Trump’s pick for Kavanaugh’s old court seat grilled over date-rape comments

Date rape was the main topic of debate Tuesday at a Senate confirmation hearing for Supreme Court Justice Brett KavanaughBrett Michael KavanaughMississippi professor, who went to Georgetown Prep with Brett Kavanaugh, sues HuffPost McConnell rejects Democrats' 'radical movement' to abolish filibuster Collins downplays 2020 threat: 'Confident' reelection would go well if she runs MORE's possible successor on the D.C. Circuit Court of Appeals.

Neomi Rao, who serves as President TrumpDonald John TrumpDavid Axelrod after Ginsburg cancer treatment: Supreme Court vacancy could 'tear this country apart' EU says it will 'respond in kind' if US slaps tariffs on France Ginsburg again leaves Supreme Court with an uncertain future MORE’s regulatory czar, was grilled by Democrats and Republicans on the Senate Judiciary Committee about controversial writings that surfaced after her nomination, namely a 1994 opinion piece for The Yale Herald in which she appeared to argue that women are partially to blame for sexual assault.

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Rao wrote at the time that if a woman “drinks to the point where she can no longer choose, well, getting to that point was a part of her choice.”

The Senate discussion, which was tense at times, came less than six months after the fierce debate over allegations that Kavanaugh had sexually assaulted women decades ago. He has consistently denied those accusations.

Sen. Joni ErnstJoni Kay ErnstErnst town hall in Iowa gets contentious over guns Air Force probe finds no corroboration of sexual assault allegations against Trump pick Gun control activists set to flex muscle in battle for Senate MORE (R-Iowa), a sexual assault survivor and the only GOP woman on the committee, said at Tuesday's hearing that Rao’s writings gave her pause.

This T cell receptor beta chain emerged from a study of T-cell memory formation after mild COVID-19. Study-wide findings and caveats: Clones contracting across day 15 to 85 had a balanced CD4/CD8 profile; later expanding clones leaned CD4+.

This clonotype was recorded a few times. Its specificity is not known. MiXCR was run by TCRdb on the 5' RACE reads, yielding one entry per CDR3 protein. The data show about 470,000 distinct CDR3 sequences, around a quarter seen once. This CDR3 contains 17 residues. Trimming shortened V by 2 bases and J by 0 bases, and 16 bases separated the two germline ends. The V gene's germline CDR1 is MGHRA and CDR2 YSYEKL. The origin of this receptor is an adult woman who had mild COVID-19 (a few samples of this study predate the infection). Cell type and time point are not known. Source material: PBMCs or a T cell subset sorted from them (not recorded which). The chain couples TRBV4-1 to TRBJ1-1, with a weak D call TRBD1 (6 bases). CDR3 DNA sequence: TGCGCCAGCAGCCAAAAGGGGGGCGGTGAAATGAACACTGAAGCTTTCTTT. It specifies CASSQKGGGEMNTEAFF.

“I’ve said time and time again that we need to change the culture around sexual violence, from our college campuses to the U.S. Olympic Committee to our military and beyond,” she said. “And a large part of this is ensuring that young women feel comfortable sharing the stories and experiences that they’ve endured and that they are given a chance to be heard.”

Ernst then asked Rao if she believes rape is wrong and who is at fault when a sexual assault occurs.

“A victim of a horrible crime is not to blame and the person who commits those crimes should be held responsible,” Rao said.

She added that she’s had a lot of experiences since college and wouldn’t express herself in the same way today.

Rao is administrator of the White House Office of Information and Regulatory Affairs, a subagency tasked with reviewing and approving agency actions. She was confirmed by the Senate in July 2017 by a mostly party-line 54-41 vote.

The focus on her college writings come at a time when Virginia Gov. Ralph Northam (D) faces mounting pressure to resign after a photo surfaced showing a man wearing blackface standing next to another person dressed in a Ku Klux Klan robe on Northam's medical school yearbook page from 1984.